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ADS-B Mandate ATCs Responsible for Deaths?

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ADS-B Mandate ATCs Responsible for Deaths?

Old 6th Feb 2014, 07:39
  #301 (permalink)  
 
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<yawn>

Is this thread done yet?
CaptainMidnight is offline  
Old 6th Feb 2014, 07:53
  #302 (permalink)  
 
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No.....and who asked you! We are just getting onto something far more interesting.

Akro....but what about CL's lap.....took a long time to break Murphs.
Jabawocky is offline  
Old 7th Feb 2014, 23:36
  #303 (permalink)  
 
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Does anyone know where there is a list of specifically which navaids are being decommissioned? I saw a list years ago, but now I can't find anything.

Why do I ask? Because CASA are forcing me to plan a complete panel relay to fit a new C146a GPS and Mode S transponder, I thought it would be appropriate to reconsider what navaids I need. I'd really like to be able to consider what Navaids will be available at my common destinations over the likely life of the new panel. Unreasonable??

Secondly, I have read many times about how these aids are old and uneconomic. I've read how upgrade will cost vaguely $120m, but I have seen nothing that actually looks like someone has built up a number from real costs. If the $120m relates to the 200-odd navaids that will be shutdown, then this averages at $600,000 per unit. However it appears that a brand new Nautel or Thales NDB installation (using an existing building with existing power) might be as little as AUD$50,000.

Does anyone at all get to see real figures and scrutinise them?

Here is an interesting presentation from Nautel:

http://www.nautelnav.com/wp-content/...DB-Systems.pdf

I like the line that NDB's are the navigation aid of last resort and therefore mission critical.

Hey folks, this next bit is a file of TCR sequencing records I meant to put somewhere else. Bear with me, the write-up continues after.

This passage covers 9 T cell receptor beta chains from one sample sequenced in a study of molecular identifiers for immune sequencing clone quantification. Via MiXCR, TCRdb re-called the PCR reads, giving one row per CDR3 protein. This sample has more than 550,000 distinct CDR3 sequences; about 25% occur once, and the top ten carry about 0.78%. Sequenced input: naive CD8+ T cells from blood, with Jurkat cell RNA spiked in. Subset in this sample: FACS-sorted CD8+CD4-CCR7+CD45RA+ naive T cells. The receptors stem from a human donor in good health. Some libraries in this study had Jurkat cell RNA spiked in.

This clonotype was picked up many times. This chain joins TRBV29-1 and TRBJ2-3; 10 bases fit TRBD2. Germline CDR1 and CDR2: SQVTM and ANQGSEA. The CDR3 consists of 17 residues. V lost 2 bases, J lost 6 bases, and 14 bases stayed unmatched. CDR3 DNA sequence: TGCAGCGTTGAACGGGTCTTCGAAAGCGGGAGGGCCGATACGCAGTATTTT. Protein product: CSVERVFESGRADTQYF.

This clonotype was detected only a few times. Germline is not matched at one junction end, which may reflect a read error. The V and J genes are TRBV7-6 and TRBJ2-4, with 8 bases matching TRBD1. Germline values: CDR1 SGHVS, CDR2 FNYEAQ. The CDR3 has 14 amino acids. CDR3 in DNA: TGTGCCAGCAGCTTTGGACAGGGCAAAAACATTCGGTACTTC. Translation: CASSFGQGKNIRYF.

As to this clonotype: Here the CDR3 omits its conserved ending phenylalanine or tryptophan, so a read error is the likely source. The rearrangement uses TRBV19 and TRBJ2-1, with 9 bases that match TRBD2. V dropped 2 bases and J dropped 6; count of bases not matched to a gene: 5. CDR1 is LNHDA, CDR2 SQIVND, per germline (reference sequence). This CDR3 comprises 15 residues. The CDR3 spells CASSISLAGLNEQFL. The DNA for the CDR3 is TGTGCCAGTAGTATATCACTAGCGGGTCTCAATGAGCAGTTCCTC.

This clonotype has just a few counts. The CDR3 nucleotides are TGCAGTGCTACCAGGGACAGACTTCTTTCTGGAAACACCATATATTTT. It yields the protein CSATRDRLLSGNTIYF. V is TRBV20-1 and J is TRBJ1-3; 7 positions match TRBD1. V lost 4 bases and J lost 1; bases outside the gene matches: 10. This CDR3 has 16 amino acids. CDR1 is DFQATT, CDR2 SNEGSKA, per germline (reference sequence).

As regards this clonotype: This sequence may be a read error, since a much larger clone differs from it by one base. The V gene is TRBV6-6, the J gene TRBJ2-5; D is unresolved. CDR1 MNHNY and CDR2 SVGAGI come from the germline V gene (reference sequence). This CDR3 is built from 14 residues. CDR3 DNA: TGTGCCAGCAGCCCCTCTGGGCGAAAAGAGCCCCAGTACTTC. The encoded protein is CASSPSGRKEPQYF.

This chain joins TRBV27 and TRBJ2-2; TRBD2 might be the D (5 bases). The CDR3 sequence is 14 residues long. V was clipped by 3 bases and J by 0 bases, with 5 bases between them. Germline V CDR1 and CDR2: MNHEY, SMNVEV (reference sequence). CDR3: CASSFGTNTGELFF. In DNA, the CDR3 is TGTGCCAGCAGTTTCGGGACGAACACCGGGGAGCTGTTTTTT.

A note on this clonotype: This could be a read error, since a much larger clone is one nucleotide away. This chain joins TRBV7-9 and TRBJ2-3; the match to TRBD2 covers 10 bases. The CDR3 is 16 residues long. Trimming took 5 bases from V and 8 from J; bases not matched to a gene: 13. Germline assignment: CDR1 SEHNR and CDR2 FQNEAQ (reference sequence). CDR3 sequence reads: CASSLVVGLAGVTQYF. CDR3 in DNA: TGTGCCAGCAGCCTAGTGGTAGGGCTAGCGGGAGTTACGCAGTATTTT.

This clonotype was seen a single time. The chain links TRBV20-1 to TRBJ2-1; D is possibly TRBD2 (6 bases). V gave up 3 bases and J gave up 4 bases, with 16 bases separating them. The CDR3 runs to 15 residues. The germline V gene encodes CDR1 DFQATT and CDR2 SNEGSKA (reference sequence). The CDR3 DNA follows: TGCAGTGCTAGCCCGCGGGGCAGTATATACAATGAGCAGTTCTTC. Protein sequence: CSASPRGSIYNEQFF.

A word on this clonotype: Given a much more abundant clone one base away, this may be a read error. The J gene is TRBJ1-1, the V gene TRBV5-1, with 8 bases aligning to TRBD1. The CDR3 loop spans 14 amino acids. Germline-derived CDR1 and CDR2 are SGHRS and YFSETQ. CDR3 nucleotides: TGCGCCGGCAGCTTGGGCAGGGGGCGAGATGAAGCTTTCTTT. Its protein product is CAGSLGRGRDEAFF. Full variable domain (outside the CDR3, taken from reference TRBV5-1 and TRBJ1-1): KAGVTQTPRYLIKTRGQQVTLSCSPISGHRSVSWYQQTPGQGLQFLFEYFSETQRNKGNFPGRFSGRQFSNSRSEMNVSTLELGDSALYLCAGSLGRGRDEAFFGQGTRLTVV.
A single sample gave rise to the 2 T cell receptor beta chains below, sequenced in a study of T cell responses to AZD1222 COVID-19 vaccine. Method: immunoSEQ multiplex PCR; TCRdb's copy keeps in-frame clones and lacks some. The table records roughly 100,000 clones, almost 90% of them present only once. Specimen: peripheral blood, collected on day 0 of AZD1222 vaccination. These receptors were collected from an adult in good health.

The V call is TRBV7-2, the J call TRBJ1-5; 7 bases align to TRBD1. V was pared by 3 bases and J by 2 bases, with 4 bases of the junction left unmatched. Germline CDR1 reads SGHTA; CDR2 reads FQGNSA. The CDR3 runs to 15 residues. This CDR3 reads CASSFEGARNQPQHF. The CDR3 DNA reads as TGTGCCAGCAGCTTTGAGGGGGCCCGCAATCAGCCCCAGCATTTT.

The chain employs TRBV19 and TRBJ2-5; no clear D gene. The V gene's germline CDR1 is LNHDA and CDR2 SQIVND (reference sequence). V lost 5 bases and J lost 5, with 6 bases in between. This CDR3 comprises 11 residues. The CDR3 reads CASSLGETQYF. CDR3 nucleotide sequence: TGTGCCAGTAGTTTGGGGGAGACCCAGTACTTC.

Here is the Thales product:

https://www.thalesgroup.com/sites/de..._datasheet.pdf

Thales boast 35,000 hours between failures. That's inferring 4 years between maintenance. Combined with a running cost less than that to light the average AsA bureaucrat's office the AsA's bleats that its too expensive don't smell right.

But going back to my original question, it would be nice to have some guidelines for (say) the next 10 years before I spend my money.

For GA, ILS is now basically worthless. We have less runways with ILS than Malaysia (do I need to say... Mildura?). This is a country we have just donated 2 customs ships to! VOR's are uncommon outside the J curve. NDB's are the lifeline in remote Australia. But which ones will remain? Does AsA have a plan or are they making it up as they go?
Old Akro is offline  
Old 8th Feb 2014, 00:18
  #304 (permalink)  
 
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Your last sentence probably sums it up.


There is no such thing, (any more), as routine or preventative maintenance so I would wager they will just let them become redundant as they fail and call it natural attrition. Then revert to above sentence.
Frank Arouet is offline  
Old 8th Feb 2014, 00:28
  #305 (permalink)  
 
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Looking through the AsA website.

I can find in great detail its plan and progress to plan for " equity and diversity" of its employees:

http://www.airservicesaustralia.com/...rt_2009-10.pdf

But I can find NOTHING detailing exactly what airservices will be provided or how that is performing compared with plan.

Is this a dysfunctional organisation or what?
Old Akro is offline  
Old 8th Feb 2014, 00:41
  #306 (permalink)  
 
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Found a tender to demolish old Navaid buildings, but still nothing on the forward plan.

Tender Detail for DEMOLITION OF NAVIGATION AIDS

The interesting thing, is that some of this morning's reading found that overseas, the NDB buildings, power supplies, etc are being re-tasked as GBAS transmitters. Are we prejudicing our ability to roll out a WAS system??

Last edited by Old Akro; 8th Feb 2014 at 01:53.
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Old 8th Feb 2014, 03:34
  #307 (permalink)  
 
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Akro, search the CASA website for NPRM 1105 AS. When you find it, click the link to an 'Annex G'

That is a list of navaids due to be retained, if a navaid is not on that list, then it is due to go.

The only change that I know of is the Sydney VOR, its going.

Alpha

Civil Aviation Safety Authority - NPRM 1105AS
alphacentauri is offline  
Old 8th Feb 2014, 04:43
  #308 (permalink)  
 
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AlphaCentauri